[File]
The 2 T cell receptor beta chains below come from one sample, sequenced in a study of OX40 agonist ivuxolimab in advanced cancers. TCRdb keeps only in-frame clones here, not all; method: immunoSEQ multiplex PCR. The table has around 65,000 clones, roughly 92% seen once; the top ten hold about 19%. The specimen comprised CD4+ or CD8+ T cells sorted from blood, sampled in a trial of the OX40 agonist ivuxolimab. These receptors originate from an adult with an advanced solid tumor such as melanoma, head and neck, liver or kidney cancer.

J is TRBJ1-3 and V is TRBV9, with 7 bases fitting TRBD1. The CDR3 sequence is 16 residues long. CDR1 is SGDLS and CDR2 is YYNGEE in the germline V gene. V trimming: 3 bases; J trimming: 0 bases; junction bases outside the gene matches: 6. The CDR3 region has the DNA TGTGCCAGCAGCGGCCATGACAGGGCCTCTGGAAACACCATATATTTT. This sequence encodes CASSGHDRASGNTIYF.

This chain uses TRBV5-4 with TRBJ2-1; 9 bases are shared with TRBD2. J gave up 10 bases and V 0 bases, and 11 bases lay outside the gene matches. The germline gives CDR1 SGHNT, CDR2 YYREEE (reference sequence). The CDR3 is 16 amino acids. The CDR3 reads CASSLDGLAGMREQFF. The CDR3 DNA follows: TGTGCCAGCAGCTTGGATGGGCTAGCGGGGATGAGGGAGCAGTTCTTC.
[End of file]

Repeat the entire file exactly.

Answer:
The 2 T cell receptor beta chains below come from one sample, sequenced in a study of OX40 agonist ivuxolimab in advanced cancers. TCRdb keeps only in-frame clones here, not all; method: immunoSEQ multiplex PCR. The table has around 65,000 clones, roughly 92% seen once; the top ten hold about 19%. The specimen comprised CD4+ or CD8+ T cells sorted from blood, sampled in a trial of the OX40 agonist ivuxolimab. These receptors originate from an adult with an advanced solid tumor such as melanoma, head and neck, liver or kidney cancer.

J is TRBJ1-3 and V is TRBV9, with 7 bases fitting TRBD1. The CDR3 sequence is 16 residues long. CDR1 is SGDLS and CDR2 is YYNGEE in the germline V gene. V trimming: 3 bases; J trimming: 0 bases; junction bases outside the gene matches: 6. The CDR3 region has the DNA TGTGCCAGCAGCGGCCATGACAGGGCCTCTGGAAACACCATATATTTT. This sequence encodes CASSGHDRASGNTIYF.

This chain uses TRBV5-4 with TRBJ2-1; 9 bases are shared with TRBD2. J gave up 10 bases and V 0 bases, and 11 bases lay outside the gene matches. The germline gives CDR1 SGHNT, CDR2 YYREEE (reference sequence). The CDR3 is 16 amino acids. The CDR3 reads CASSLDGLAGMREQFF. The CDR3 DNA follows: TGTGCCAGCAGCTTGGATGGGCTAGCGGGGATGAGGGAGCAGTTCTTC.